Making small changes to how we resolve domain names can make improve the Postfix performance and will allow you to squeeze a little more juice out of your hosts.
Removing IPv6 Queries
By default a postfix server works both with IPv6 and IPv4.
This means that if a domain name, lets say gmail, resolves to an IPv6 address, Postfix will try to connect to that address.
Now think of the overhead here. First we run a DNS query for gmail and get an IPv6 address, then we try to connect, fail and switch to IPv4.
Now that is a waste of resources.
So unless you are working with IPv6, disable it (for now).
To do so, edit the main.cf file at:
inet_protocols = all
And change it to:
inet_protocols = ipv4
* All lower-case
Now reload your postfix configuration:
service postfix reload
Local DNS Caching
When it comes to higher volumes of email, the Postfix documentation recommends installing a local DNS server. Running a local server will provide caching and thus allowing faster DNS response.
This is one example of how to install the Bind DNS server with minimum effort and configuration.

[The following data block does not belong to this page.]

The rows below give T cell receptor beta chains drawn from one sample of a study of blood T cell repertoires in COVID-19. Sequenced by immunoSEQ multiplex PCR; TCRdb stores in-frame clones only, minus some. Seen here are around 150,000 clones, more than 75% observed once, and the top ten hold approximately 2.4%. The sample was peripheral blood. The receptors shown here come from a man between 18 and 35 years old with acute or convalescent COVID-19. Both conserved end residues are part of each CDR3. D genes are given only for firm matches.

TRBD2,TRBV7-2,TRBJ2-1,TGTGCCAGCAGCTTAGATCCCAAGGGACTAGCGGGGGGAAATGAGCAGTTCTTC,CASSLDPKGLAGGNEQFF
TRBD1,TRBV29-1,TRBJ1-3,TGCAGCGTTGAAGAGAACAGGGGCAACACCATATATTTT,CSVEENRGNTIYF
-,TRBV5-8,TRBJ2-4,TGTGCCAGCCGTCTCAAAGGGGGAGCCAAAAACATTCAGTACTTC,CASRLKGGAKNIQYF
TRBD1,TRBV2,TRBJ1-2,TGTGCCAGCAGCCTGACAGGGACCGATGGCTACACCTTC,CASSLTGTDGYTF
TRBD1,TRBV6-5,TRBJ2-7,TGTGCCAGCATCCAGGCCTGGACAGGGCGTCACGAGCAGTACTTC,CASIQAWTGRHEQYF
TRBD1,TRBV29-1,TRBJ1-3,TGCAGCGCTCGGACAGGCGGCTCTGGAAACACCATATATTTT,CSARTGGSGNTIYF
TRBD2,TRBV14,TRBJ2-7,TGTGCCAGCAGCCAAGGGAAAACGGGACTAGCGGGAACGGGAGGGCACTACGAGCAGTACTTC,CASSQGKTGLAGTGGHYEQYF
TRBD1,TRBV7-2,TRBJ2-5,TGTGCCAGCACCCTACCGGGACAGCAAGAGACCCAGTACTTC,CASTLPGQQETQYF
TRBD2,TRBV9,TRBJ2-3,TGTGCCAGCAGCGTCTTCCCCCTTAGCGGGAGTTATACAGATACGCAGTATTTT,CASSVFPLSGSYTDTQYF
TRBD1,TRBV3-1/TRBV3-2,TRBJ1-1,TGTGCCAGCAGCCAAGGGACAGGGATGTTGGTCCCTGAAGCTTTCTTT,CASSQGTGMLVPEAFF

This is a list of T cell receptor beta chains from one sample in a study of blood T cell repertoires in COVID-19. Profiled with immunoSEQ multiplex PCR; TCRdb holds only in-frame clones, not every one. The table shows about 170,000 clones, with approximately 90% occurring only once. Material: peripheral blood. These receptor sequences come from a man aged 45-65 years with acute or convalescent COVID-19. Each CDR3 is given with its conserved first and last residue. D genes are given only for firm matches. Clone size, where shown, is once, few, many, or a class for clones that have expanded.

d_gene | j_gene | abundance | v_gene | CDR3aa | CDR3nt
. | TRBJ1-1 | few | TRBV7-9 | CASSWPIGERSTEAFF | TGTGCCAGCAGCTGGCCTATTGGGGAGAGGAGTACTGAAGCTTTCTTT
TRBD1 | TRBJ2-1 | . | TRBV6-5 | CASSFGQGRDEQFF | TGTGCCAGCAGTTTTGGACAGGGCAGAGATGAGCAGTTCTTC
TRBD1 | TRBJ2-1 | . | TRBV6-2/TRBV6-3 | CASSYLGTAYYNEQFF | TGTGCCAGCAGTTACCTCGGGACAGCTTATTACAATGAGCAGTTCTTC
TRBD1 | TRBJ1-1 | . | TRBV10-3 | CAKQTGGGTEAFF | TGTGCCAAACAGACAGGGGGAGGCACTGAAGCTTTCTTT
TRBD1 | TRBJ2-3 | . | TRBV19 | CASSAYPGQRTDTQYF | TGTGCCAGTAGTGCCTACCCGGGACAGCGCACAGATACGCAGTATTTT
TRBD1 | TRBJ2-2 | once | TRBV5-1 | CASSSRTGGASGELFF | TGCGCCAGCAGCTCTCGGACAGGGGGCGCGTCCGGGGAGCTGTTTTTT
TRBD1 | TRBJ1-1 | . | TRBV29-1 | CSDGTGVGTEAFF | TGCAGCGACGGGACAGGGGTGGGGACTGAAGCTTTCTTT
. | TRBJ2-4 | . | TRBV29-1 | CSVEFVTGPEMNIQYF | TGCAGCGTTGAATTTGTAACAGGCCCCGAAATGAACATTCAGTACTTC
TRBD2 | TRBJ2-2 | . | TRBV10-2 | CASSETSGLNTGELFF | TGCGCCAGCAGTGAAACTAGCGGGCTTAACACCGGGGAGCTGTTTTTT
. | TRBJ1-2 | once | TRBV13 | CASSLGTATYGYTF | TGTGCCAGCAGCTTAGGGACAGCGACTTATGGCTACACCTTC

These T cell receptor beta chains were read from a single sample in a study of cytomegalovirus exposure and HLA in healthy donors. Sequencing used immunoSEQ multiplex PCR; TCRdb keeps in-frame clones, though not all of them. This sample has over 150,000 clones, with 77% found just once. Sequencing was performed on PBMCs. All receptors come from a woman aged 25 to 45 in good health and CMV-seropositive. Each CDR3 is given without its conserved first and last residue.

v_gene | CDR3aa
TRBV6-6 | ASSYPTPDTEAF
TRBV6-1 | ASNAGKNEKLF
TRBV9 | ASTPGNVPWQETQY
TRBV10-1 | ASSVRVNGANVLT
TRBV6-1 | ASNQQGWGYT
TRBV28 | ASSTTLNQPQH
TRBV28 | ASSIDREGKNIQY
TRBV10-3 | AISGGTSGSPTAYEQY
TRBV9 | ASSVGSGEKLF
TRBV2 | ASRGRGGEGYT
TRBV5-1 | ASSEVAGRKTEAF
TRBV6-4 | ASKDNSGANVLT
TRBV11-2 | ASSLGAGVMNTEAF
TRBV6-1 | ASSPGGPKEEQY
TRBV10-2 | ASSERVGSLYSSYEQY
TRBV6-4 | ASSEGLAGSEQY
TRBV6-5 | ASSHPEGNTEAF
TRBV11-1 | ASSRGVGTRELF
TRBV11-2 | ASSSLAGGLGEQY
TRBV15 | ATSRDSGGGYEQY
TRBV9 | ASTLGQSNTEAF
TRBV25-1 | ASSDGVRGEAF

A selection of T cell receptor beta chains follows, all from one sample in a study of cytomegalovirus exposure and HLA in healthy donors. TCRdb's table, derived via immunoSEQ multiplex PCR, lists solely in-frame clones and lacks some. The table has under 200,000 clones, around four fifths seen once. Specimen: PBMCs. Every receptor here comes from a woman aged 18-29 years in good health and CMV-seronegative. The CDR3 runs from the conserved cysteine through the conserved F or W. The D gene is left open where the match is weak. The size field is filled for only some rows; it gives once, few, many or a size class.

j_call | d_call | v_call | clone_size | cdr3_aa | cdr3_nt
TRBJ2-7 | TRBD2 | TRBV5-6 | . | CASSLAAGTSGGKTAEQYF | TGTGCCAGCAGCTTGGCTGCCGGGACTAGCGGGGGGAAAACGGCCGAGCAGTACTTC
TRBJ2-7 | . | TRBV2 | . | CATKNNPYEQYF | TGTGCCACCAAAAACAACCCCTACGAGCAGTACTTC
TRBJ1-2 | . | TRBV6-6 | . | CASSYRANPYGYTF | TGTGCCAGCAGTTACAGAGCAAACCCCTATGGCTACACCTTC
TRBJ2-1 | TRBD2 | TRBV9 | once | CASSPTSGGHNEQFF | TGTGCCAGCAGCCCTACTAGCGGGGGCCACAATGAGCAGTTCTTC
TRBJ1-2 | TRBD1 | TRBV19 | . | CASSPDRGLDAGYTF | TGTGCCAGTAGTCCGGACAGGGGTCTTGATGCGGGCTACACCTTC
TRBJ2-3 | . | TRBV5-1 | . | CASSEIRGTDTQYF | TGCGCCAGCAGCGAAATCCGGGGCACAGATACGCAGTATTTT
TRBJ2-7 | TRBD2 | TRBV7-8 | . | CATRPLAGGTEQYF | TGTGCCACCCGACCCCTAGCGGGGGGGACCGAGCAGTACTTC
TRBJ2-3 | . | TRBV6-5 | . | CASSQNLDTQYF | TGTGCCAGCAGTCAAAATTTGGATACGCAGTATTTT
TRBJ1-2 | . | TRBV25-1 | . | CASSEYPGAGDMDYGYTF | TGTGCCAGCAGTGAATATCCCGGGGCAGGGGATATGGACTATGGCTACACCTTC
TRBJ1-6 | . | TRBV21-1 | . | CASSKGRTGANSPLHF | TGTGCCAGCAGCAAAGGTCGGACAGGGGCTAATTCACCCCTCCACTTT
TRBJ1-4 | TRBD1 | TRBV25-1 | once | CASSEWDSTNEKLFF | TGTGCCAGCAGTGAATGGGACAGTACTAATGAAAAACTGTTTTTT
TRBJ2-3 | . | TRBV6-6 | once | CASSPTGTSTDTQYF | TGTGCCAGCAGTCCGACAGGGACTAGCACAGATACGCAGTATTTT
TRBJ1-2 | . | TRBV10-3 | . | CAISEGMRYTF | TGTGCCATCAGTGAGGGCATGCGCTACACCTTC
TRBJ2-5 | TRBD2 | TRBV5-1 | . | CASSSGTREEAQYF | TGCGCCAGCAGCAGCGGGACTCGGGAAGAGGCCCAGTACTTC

- Use your favourite package manager to install the package. Im using yum in this example:
yum install bind
- Set Bind to start on boot:
chkconfig named on 2,3,4
- Edit the file /etc/named.conf
And to the options section add the forwarders configuration:
In this example I used google’s DNS servers (18.104.22.168). You can change it to your current servers.
- Start the Bind service:
service named start
- The last step will be to direct the server’s DNS request to Bind.
Edit the file /etc/resolve.conf
And change the nameserver address to 127.0.0.1
If you have multiple servers, you may want to install a dedicated DNS server. Its better than managing a local server on each one, but it does mean having another box to worry about.
As you can see, these are small changes that can make a lot of difference when sending high volumes of email.
I will try to compile more configuration hacks that improves the Postfix performance so stay tuned.